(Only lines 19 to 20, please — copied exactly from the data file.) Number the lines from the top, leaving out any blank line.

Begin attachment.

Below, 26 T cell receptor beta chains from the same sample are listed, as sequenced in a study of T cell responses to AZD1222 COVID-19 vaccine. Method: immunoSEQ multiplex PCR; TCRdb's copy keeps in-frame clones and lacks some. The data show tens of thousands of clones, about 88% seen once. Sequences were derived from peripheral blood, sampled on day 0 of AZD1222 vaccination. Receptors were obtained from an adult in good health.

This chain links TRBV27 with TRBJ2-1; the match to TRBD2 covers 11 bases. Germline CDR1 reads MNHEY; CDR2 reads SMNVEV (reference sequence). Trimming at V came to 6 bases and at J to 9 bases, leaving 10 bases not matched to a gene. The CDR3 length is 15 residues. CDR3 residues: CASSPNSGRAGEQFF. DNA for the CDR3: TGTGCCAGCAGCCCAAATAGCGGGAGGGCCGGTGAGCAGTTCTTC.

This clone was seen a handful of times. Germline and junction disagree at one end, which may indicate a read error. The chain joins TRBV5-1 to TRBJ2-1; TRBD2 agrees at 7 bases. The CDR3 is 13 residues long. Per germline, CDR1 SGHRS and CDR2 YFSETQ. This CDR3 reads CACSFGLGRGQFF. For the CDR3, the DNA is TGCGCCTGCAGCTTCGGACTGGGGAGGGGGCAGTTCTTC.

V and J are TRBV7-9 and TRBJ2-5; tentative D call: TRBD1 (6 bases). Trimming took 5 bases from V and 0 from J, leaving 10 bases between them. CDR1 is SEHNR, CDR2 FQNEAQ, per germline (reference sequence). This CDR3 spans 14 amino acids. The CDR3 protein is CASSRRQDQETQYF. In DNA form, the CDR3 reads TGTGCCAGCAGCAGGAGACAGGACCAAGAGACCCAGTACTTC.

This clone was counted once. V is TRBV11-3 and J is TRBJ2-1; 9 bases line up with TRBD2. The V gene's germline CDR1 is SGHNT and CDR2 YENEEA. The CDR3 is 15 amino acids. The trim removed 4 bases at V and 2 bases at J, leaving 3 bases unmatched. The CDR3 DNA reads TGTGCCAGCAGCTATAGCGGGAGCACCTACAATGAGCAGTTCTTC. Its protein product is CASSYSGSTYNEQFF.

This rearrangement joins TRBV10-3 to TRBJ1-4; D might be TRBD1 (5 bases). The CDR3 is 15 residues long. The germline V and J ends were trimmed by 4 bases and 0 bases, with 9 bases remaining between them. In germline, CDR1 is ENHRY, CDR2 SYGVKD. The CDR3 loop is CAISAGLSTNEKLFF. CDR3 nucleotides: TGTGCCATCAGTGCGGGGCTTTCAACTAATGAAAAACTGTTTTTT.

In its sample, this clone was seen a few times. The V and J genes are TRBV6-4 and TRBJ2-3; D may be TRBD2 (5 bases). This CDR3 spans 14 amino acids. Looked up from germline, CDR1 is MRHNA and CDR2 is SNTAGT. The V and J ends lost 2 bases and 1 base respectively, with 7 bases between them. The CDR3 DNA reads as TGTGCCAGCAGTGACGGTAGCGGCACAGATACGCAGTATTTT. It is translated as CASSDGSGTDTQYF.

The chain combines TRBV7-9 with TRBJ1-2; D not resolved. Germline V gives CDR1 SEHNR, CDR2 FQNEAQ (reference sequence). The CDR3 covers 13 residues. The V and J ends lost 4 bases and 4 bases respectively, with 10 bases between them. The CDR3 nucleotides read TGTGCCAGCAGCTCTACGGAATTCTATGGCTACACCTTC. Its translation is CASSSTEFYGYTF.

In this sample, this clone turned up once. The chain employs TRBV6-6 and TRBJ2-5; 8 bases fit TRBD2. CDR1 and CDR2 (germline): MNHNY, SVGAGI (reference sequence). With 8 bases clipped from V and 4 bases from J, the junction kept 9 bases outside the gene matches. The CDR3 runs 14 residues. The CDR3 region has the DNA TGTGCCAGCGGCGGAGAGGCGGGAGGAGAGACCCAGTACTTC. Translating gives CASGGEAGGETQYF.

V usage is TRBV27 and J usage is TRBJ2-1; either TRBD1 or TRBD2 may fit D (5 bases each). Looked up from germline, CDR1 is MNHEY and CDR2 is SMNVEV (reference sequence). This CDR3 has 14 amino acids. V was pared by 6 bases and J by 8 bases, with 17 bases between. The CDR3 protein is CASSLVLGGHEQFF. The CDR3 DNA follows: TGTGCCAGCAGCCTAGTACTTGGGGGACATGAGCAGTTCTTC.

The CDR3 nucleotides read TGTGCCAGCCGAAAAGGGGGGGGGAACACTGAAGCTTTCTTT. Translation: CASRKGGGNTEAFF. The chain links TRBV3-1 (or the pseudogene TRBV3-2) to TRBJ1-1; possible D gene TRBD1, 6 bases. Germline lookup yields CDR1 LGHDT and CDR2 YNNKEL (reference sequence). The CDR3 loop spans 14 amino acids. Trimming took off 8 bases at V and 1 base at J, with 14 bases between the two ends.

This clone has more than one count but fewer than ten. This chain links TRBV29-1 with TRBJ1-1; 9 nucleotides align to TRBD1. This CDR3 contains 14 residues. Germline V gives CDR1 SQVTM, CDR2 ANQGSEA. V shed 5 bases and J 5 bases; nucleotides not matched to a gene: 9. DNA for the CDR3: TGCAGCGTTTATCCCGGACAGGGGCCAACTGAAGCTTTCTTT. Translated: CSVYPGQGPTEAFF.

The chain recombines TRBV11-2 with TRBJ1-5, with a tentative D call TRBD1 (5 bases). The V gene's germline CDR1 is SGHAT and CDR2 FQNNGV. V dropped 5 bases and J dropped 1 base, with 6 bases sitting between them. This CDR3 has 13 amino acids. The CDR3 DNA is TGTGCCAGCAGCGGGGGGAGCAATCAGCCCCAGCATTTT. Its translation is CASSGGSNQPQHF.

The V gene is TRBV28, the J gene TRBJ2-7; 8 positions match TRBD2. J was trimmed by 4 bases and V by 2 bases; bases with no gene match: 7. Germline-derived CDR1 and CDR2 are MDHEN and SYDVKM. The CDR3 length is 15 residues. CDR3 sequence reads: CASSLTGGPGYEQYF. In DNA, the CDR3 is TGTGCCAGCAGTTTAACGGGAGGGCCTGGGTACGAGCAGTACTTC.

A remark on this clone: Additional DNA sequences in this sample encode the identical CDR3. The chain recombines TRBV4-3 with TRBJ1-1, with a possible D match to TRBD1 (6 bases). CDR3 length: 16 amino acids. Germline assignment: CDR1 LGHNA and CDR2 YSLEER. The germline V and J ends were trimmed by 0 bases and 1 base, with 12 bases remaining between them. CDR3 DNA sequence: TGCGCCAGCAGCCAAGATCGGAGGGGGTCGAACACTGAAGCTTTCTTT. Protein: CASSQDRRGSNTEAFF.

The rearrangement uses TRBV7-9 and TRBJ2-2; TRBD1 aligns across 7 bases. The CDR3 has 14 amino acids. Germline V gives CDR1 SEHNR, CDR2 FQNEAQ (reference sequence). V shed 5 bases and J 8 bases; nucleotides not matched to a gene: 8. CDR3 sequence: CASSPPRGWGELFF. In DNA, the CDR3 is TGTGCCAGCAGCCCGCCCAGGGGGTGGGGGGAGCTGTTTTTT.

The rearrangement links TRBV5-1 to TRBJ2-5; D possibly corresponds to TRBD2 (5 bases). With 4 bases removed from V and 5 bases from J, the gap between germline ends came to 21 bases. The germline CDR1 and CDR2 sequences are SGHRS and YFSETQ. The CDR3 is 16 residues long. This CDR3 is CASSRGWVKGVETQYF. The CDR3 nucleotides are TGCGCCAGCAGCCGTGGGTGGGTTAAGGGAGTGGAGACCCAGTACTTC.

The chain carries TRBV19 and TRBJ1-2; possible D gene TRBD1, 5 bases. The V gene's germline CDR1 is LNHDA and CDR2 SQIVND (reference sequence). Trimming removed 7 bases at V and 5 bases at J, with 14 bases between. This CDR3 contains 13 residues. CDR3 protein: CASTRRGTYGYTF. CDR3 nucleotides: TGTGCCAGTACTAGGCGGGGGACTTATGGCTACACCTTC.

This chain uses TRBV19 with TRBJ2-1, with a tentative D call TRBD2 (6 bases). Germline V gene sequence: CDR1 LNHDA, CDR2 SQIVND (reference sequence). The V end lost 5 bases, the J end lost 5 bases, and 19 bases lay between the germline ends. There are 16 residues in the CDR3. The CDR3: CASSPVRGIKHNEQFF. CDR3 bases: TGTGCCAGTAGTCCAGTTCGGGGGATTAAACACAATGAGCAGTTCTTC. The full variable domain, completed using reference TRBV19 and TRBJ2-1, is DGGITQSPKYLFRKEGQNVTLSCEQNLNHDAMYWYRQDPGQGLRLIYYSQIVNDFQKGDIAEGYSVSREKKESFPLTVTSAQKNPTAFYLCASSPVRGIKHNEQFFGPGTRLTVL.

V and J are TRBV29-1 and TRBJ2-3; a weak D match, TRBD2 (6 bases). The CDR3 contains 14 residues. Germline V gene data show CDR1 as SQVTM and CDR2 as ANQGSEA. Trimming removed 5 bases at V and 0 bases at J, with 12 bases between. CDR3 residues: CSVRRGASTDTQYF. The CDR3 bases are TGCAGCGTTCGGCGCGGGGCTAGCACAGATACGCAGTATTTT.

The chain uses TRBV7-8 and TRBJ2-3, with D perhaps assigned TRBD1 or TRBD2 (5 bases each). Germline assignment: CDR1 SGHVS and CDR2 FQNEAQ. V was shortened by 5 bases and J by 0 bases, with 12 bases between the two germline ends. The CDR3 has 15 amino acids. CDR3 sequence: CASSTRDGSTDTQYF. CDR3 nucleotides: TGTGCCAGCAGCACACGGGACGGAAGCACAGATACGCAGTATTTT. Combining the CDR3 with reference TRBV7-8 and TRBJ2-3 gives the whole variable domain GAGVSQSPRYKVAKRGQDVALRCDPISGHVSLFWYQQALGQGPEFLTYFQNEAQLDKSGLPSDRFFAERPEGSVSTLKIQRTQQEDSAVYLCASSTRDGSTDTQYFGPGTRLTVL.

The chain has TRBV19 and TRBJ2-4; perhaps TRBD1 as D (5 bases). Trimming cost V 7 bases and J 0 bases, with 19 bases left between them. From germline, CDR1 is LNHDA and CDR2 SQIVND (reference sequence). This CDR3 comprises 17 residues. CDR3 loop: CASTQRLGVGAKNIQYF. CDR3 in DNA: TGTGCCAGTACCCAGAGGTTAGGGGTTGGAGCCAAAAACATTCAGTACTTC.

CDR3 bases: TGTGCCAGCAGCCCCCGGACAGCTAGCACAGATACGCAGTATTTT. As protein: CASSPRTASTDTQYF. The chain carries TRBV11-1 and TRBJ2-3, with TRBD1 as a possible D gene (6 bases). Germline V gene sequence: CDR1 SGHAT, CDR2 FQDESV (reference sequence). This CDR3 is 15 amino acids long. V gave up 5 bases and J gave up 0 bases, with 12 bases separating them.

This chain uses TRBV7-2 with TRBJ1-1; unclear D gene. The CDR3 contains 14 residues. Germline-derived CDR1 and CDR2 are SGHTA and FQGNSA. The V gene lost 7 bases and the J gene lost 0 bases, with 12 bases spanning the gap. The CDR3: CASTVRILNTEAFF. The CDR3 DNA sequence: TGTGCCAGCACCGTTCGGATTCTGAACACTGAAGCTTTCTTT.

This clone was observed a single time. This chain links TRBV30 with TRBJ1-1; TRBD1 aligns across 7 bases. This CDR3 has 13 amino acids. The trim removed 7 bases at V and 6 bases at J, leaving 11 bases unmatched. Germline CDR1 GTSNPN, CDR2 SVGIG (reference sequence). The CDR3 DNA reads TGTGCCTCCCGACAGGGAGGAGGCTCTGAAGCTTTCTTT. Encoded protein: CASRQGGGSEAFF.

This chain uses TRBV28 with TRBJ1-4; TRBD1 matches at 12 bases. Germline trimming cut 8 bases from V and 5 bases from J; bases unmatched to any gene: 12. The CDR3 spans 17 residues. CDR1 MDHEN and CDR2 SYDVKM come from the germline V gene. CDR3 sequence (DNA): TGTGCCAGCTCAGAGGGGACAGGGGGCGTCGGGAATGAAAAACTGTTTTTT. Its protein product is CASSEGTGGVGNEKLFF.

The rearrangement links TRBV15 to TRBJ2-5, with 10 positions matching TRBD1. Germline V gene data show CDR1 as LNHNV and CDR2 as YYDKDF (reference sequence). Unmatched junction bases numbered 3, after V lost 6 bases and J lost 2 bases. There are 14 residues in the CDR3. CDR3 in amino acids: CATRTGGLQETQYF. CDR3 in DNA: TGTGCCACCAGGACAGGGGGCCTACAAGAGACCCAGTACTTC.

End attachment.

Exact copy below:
This chain uses TRBV19 with TRBJ2-1, with a tentative D call TRBD2 (6 bases). Germline V gene sequence: CDR1 LNHDA, CDR2 SQIVND (reference sequence). The V end lost 5 bases, the J end lost 5 bases, and 19 bases lay between the germline ends. There are 16 residues in the CDR3. The CDR3: CASSPVRGIKHNEQFF. CDR3 bases: TGTGCCAGTAGTCCAGTTCGGGGGATTAAACACAATGAGCAGTTCTTC. The full variable domain, completed using reference TRBV19 and TRBJ2-1, is DGGITQSPKYLFRKEGQNVTLSCEQNLNHDAMYWYRQDPGQGLRLIYYSQIVNDFQKGDIAEGYSVSREKKESFPLTVTSAQKNPTAFYLCASSPVRGIKHNEQFFGPGTRLTVL.

V and J are TRBV29-1 and TRBJ2-3; a weak D match, TRBD2 (6 bases). The CDR3 contains 14 residues. Germline V gene data show CDR1 as SQVTM and CDR2 as ANQGSEA. Trimming removed 5 bases at V and 0 bases at J, with 12 bases between. CDR3 residues: CSVRRGASTDTQYF. The CDR3 bases are TGCAGCGTTCGGCGCGGGGCTAGCACAGATACGCAGTATTTT.